There’s an ageism at work in pop music — in the wider culture, really — regarding who’s allowed to enjoy sex and to talk about it.
I was watching TV recently, one of those talk shows, maybe Wendy Williams. The subject of sex comes up and she turns to this guy in the audience. He said, “Oh, gosh, I’m 60 years old. I don’t think about sex.” What’s the matter with you? Are you kidding me? I understand that I’m 83, and normally that’s an old person in people’s minds. But I feel as good as I felt when I was 40. And I do the same stuff.

What’s old to you?
Probably 100. I tell people: When you’re 20, you can hurt your arm and go to bed; when you wake up, your arm is fine. When you’re 40, you can go to bed and your arm is fine; when you wake up, your arm is hurting. So you have to consciously take care of yourself, which I do because I don’t ever want to be decrepit.

Yesterday, I took my wife to her dentist — very popular dentist, has a wall of all the celebrity people he’s done, one of them being Frank Sinatra. He asked me if I ever met Frank. I said, “Yeah, I met him when I was a kid. Nice man.” But they let him get to the point where Frank could be onstage and he’s singing one song, forgets the words and goes into another song. Even with the teleprompter. I told my wife, “If you ever let me get like that, I’ll kill you.”

That would be the time to hang it up.
It’s over. I’m out there singing “Tracks of My Tears,” and all of a sudden I’m singing “Going to a Go-Go”? I’m done at that point.

Smokey Robinson performs on a stage with "Smokey" behind him.

Smokey Robinson performs at the Stagecoach Country Music Festival in Indio in 2022.

(Allen J. Schaben / Los Angeles Times)

You ever use a prompter?
No.

Billy Joel once told me that he uses one even though he knows all the words to his songs. He said he’s hooked on it, that now he feels unsafe without it.
Well, I know Billy, and I feel bad for him if that’s where he’s at. I think the brain is the greatest computer that’s ever been. I could be onstage singing a song and thinking about, “Hey, who is that over there?” But the words are still coming out. They’re all in there.

How did your father age?
My dad was in his late 80s [when he died], but he was always 50. He drove a truck, laid asphalt for the city. He used to love fishing. From the time I can remember, we would go to Canada, to this Black resort up there in a place called Rondeau Bay. My dad would sometimes stay up there all summer fishing. And later on, after my mom passed, he had a girlfriend who worked there, name was Miss Dorothy. When he was 83 or 84, I asked him, “Dad, when you would go up there and stay all summer, did you and Miss Dorothy do it?” He looked at me and said, “Every night.” And this was before Viagra and all that.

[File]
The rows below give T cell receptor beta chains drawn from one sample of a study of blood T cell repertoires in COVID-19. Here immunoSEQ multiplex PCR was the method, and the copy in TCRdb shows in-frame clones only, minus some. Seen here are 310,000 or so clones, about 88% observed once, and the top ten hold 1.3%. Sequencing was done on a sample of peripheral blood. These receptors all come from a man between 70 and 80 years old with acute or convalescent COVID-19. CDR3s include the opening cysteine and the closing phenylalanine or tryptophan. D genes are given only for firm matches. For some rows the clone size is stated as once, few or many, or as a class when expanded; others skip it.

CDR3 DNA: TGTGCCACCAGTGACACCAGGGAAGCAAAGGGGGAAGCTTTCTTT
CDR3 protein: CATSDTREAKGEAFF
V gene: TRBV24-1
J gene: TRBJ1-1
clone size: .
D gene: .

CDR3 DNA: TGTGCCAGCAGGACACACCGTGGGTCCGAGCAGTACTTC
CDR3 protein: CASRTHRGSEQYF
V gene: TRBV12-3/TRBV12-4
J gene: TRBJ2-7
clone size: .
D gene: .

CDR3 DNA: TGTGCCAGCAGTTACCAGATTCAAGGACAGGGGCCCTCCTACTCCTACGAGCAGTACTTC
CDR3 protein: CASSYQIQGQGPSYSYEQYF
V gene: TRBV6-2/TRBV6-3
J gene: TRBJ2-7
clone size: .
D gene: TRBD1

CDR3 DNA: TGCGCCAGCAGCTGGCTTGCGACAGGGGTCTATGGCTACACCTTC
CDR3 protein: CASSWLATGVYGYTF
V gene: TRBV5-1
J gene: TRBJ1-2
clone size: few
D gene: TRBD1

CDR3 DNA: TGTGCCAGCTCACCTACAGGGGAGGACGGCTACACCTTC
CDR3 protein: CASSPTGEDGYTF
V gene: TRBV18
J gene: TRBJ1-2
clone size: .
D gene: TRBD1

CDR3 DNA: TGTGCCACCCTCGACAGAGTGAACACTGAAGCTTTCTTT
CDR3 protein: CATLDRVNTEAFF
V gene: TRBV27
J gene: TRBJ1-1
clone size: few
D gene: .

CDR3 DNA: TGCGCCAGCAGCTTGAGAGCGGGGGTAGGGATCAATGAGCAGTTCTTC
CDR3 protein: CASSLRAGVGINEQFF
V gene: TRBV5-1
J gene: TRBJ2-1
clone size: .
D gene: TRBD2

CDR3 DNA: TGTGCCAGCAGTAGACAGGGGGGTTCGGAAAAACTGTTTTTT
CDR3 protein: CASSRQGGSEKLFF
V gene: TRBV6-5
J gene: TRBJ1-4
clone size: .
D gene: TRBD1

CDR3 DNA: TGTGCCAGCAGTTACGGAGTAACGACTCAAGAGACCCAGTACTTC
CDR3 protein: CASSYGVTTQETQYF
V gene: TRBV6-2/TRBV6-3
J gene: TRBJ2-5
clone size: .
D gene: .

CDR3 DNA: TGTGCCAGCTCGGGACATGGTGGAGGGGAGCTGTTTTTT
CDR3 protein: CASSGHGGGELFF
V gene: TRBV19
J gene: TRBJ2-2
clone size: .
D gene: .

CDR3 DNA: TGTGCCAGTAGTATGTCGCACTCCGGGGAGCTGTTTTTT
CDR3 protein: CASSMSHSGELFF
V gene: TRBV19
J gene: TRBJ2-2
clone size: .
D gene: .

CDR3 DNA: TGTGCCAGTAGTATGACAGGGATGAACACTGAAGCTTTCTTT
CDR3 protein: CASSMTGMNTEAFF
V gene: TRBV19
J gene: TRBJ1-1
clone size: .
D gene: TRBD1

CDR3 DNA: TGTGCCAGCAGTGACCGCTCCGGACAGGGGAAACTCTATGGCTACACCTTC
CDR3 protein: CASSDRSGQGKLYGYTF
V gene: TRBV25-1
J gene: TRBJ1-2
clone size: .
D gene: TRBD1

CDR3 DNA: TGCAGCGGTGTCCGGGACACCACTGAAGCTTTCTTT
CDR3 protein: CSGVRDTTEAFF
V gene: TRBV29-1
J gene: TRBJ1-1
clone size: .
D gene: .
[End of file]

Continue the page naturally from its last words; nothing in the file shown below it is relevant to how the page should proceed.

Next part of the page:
How about your mother?
She was sickly. When my mom got pregnant with me, they told her to abort me because she had high blood pressure. Back in those days, Black people ate high blood pressure — hog maws and pig noses and all kinds of s—. And everybody smoked. So she died when she was 43. I was only 10 — it nearly killed me. I thought she was an old lady. But she was just a kid.

Anybody in your life call you by your given name, William?
Before I was about 4 years old, everybody in my family called me Junior. Then my Uncle Claude started taking me to see cowboy movies. I loved cowboys, especially the ones who sang — Roy Rogers and Gene Autry. So he gave me a cowboy name: Smokey Joe. Everybody called me Smokey Joe until I got to be about 12, then they dropped the Joe. And I’ve been Smokey ever since.

Aretha Franklin and Smokey Robinson.

Aretha Franklin and Smokey Robinson at the BET Honors in 2014.

(Larry French / Getty Images for BET)

Did you ever want to follow Motown artists Stevie Wonder and Marvin Gaye when they started making politically inspired records in the ’70s?